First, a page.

I am trying to visualize our house, painted and furnished and decorated. It's a little hard to wrap my brain around, or to briefly sum up. Instead I will offer you a bit of a brainstorming session.
Our house was built in 1936. As we've been digging through layers of plasters and lathe I conjure up images of the people who built this house. What was life like for them, right in the middle of the Great Depression? How did they live? How can we honor the spirit of this house while bringing our own aesthetics and energies?
In recent years many people have "flipped" or restored old houses like ours. Craftsman style has been very much in fashion in recent years. There is also a company, Live Historic, that renovates old churches and schools, etc. into condos. I've shot one of their places - a school in Queen Anne. The exterior is mostly untouched and still gorgeous. The stairwells and halls still echo and totally remind me of my junior high experience. However, the condo units are all slick and modern and barely hold onto the slightest bit of schoolhouse charm. While I am very happy to see people continuing to use these old buildings, I wish they would not spiff them up to the point of obscuring the original essence. So many of these "Craftsman" houses all look the same: brand new dark wood floors, big blocky posts and lintels, new fixtures, everything smelling super shiny and new.... kind of cool, but I think some of the soul has been lost.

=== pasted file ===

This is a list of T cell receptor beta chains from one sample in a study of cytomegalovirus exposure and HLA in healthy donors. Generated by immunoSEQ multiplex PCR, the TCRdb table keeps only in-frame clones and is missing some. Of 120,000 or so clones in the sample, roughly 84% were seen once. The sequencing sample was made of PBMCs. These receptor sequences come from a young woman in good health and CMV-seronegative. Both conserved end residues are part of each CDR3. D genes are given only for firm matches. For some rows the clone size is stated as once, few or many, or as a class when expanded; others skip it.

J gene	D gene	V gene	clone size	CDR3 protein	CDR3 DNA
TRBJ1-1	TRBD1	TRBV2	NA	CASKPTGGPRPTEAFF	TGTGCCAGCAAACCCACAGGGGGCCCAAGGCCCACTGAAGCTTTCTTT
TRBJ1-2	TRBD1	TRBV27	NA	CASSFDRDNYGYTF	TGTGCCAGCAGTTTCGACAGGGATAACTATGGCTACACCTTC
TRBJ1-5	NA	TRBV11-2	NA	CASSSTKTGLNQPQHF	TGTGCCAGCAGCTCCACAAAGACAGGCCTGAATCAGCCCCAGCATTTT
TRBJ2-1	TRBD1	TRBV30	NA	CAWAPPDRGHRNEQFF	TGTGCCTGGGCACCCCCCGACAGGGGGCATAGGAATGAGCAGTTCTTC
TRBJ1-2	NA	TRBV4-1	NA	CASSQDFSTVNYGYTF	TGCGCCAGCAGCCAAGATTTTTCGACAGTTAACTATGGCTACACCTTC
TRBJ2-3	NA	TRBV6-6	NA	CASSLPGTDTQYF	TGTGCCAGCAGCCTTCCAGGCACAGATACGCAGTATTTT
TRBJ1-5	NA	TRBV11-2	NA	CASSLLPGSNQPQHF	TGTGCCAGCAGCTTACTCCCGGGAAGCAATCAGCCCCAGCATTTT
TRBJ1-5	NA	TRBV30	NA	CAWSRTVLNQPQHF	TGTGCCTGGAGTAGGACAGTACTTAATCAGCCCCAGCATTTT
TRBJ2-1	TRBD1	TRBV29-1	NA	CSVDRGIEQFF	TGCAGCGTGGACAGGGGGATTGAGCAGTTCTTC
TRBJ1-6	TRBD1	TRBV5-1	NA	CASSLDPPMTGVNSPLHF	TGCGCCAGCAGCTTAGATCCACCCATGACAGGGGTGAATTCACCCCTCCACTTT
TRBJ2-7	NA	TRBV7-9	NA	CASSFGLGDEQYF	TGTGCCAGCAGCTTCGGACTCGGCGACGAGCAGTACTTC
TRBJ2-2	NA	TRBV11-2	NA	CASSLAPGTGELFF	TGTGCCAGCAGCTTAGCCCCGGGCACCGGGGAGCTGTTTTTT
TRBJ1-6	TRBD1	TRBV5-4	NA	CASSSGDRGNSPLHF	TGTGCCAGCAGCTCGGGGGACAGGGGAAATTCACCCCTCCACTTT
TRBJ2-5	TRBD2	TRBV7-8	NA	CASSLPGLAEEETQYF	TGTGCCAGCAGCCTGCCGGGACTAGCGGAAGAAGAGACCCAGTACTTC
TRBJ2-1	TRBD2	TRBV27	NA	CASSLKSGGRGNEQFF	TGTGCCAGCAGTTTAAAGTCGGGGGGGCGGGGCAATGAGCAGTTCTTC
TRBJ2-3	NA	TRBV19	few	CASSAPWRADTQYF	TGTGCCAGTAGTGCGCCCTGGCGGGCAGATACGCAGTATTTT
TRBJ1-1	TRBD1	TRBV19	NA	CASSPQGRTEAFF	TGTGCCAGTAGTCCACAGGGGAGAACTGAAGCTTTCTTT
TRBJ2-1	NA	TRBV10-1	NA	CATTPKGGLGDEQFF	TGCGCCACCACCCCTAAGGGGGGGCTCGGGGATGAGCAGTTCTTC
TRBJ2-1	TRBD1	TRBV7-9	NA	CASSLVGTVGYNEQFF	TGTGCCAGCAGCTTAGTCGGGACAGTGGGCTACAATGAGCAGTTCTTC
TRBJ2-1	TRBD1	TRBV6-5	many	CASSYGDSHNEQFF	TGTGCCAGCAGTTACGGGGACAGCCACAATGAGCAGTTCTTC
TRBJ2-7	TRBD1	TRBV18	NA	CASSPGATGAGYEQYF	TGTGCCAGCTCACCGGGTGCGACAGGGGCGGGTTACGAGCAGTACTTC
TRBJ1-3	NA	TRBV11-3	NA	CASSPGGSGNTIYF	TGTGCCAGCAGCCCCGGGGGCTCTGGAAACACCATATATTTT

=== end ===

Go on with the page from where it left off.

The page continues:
Here are a few words to describe the style I am visualizing in our house: Utilitarian. Industrial Revolution. Farmhouse. Kind of old-fashioned but not "country" per se: no pink hearts stenciled around the borders, no needlepoint. Wrought iron chandelier in the dining room, my aunt's cool bobbin and spindle lamp, a couch made from old knobby wood bedposts. Lots of medium toned wood. Neat antique furniture. A secretary like my Mom has with the cool jointed cover thing that rolls up. Neat old tools hanging on the walls: maybe a pair of old wooden skis crossed over each other on the wall or a pitchfork and a shovel crossed over one another. My Mom's got a really cool collection of bobbins that she uses as candleholders. these are the last remnants of East Coast textile mills from the turn of the century. I love this kind of stuff! Nathan's got this great wrought iron pot-holder that hangs from our ceiling which I *love*, he's also got a halberd (the namesake of this blog!) that totally fits this style: So in short: Vermont farmhouse/antique barn crossed with turn of the century factory chic, with a little bit of mediaeval weaponry thrown in. We want bright colors (up to a point! I am concerned about us going overboard). Both of us have lots of art and lots of neat things we want to display in our house: N's miniatures, my Grandma's little glass animals and things, the flying skeleton, etc. I don't think we could pull off a slick, sparse modern look if we tried!! Anywhere we live will be brimming with lots of neat things to look at: like a curiosity shop but hopefully more organized. ;) Fortunately, Nathan and I have similar aesthetic tastes.... there will be some compromise needed (I will not paint an entire room lavender, for instance!) but I think we can create an awesome house together.